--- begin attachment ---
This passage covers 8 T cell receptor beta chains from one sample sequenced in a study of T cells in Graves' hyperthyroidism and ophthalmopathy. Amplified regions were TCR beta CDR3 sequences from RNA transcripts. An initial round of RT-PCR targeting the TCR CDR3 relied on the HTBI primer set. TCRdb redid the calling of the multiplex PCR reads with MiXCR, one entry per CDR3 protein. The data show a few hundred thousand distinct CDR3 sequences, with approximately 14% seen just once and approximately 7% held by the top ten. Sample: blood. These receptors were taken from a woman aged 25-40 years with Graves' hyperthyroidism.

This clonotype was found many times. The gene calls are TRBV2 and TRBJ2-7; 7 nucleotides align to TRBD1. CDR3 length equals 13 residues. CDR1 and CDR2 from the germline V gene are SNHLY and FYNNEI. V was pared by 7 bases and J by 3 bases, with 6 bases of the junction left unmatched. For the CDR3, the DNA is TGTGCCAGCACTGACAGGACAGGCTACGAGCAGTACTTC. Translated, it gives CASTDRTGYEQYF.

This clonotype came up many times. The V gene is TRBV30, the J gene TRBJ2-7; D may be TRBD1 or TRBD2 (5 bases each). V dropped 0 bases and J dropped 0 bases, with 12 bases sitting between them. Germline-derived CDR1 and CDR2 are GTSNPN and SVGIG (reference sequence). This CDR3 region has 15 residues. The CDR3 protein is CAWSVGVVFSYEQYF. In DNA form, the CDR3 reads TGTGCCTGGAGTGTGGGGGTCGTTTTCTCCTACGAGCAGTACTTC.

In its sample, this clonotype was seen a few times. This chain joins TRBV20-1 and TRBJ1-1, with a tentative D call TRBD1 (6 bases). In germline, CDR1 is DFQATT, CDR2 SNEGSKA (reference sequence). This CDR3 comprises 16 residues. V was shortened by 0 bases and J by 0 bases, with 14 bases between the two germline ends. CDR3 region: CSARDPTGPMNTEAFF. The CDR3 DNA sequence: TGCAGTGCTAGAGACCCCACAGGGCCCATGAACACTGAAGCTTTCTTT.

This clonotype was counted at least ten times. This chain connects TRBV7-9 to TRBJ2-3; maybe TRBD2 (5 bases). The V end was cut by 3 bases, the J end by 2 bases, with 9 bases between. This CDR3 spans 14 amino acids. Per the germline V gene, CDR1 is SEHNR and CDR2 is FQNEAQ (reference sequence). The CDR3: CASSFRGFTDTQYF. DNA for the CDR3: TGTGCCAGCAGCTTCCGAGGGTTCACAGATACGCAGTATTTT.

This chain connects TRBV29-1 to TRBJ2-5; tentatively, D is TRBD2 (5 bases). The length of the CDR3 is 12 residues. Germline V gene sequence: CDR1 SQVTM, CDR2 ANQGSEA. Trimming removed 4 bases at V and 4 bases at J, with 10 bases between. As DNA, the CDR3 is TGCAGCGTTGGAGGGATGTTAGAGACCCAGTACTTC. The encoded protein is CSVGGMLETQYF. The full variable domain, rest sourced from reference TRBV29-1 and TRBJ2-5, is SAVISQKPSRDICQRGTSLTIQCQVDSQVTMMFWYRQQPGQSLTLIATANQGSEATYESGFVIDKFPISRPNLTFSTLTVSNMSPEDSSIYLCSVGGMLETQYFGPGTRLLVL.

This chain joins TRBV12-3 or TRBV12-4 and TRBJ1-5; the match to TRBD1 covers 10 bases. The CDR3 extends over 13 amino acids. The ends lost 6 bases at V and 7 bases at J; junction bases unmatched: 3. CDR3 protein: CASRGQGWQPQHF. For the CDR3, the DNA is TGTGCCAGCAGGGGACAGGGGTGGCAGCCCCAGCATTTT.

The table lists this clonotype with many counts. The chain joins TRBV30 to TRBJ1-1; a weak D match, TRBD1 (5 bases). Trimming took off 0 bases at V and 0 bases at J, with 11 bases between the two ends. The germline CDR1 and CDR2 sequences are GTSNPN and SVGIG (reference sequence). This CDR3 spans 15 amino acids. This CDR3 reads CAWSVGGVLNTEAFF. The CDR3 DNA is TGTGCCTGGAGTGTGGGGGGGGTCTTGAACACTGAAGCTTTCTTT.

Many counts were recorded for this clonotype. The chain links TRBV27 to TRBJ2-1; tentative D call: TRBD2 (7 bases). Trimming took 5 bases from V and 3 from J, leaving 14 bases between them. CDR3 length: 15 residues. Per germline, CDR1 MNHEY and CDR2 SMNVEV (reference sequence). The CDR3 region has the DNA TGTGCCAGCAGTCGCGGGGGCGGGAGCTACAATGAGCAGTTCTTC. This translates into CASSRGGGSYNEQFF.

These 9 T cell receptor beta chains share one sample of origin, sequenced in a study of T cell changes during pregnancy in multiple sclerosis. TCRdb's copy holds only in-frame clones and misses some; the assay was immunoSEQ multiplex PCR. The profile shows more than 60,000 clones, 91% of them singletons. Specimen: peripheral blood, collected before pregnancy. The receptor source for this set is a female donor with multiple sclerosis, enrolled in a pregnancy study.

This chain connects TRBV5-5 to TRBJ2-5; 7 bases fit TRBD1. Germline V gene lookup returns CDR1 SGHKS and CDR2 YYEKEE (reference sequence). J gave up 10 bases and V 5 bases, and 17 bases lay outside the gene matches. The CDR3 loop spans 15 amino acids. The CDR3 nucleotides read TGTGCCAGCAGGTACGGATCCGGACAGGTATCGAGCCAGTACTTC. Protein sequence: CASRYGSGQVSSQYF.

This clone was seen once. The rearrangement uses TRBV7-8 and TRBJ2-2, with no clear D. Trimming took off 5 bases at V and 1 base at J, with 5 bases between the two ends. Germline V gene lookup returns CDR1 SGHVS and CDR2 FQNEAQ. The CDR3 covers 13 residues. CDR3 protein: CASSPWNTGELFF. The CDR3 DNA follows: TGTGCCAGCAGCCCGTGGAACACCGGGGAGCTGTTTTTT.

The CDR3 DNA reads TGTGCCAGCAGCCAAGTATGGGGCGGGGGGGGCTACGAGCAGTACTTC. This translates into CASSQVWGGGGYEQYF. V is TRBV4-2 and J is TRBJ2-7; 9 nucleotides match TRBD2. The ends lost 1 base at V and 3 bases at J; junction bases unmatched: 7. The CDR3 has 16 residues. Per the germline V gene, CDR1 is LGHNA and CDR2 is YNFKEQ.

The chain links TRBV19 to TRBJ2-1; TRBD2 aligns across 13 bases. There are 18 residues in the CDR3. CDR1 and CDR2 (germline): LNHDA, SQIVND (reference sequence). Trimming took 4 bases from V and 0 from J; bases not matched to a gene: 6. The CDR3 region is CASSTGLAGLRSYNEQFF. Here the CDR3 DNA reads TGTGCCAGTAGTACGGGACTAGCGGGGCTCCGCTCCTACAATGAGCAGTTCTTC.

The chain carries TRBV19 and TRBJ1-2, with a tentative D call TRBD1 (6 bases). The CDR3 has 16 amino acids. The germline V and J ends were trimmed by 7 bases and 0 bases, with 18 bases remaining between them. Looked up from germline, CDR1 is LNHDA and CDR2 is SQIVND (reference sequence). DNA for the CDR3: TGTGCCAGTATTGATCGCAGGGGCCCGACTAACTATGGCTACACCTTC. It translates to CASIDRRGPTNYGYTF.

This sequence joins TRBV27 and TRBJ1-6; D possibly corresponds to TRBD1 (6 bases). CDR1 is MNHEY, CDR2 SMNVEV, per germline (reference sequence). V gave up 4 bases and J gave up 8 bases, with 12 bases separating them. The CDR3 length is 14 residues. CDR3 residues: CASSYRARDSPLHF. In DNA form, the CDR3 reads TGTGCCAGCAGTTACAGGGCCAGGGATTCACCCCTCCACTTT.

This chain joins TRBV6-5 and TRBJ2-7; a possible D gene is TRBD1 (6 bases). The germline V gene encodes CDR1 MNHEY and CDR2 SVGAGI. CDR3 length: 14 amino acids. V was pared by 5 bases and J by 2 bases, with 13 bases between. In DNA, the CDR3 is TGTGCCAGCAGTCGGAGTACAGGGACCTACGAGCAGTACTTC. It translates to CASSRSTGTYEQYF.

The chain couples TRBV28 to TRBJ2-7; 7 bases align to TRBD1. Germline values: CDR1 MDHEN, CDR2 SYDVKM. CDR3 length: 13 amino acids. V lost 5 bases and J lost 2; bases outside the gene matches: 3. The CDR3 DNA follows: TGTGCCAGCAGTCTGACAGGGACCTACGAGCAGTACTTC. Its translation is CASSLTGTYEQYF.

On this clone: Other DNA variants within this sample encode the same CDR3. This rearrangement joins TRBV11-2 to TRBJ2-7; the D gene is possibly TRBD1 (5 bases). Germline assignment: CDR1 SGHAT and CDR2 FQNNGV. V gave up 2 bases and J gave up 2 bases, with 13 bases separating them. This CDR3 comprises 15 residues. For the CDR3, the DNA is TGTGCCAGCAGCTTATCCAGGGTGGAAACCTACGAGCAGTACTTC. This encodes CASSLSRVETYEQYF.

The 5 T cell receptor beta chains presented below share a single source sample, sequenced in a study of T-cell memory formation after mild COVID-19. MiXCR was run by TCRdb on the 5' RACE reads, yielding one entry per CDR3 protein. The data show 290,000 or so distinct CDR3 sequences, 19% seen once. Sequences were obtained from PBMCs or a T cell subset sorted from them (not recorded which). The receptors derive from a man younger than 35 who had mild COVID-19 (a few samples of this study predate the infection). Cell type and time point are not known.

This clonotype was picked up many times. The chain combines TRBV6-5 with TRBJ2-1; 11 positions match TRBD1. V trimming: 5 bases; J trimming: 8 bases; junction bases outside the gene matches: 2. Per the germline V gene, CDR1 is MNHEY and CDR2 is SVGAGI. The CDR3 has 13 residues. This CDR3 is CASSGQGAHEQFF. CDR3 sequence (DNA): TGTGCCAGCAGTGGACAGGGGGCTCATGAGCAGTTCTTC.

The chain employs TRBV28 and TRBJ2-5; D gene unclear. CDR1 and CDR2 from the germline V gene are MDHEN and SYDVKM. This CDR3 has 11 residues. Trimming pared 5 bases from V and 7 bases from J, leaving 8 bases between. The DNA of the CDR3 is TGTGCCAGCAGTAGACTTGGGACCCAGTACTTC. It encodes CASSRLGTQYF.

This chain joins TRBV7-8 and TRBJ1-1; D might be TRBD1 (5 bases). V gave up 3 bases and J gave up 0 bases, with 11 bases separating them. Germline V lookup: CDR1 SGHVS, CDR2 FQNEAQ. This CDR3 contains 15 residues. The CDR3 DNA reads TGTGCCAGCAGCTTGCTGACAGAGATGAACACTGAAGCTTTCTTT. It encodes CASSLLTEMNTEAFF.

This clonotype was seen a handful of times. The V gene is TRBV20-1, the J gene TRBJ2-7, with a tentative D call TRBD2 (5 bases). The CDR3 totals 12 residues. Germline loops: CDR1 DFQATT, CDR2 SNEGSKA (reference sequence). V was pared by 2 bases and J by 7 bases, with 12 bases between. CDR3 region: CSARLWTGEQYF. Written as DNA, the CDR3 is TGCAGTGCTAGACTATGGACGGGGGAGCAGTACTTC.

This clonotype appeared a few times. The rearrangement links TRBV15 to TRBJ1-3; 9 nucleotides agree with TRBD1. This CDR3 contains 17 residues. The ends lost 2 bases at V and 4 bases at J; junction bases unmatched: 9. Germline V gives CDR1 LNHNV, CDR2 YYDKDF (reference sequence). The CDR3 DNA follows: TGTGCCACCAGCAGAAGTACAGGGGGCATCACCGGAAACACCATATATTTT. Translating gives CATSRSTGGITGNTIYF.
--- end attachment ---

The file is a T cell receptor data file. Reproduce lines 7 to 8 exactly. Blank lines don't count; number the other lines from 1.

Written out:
This chain joins TRBV12-3 or TRBV12-4 and TRBJ1-5; the match to TRBD1 covers 10 bases. The CDR3 extends over 13 amino acids. The ends lost 6 bases at V and 7 bases at J; junction bases unmatched: 3. CDR3 protein: CASRGQGWQPQHF. For the CDR3, the DNA is TGTGCCAGCAGGGGACAGGGGTGGCAGCCCCAGCATTTT.

The table lists this clonotype with many counts. The chain joins TRBV30 to TRBJ1-1; a weak D match, TRBD1 (5 bases). Trimming took off 0 bases at V and 0 bases at J, with 11 bases between the two ends. The germline CDR1 and CDR2 sequences are GTSNPN and SVGIG (reference sequence). This CDR3 spans 15 amino acids. This CDR3 reads CAWSVGGVLNTEAFF. The CDR3 DNA is TGTGCCTGGAGTGTGGGGGGGGTCTTGAACACTGAAGCTTTCTTT.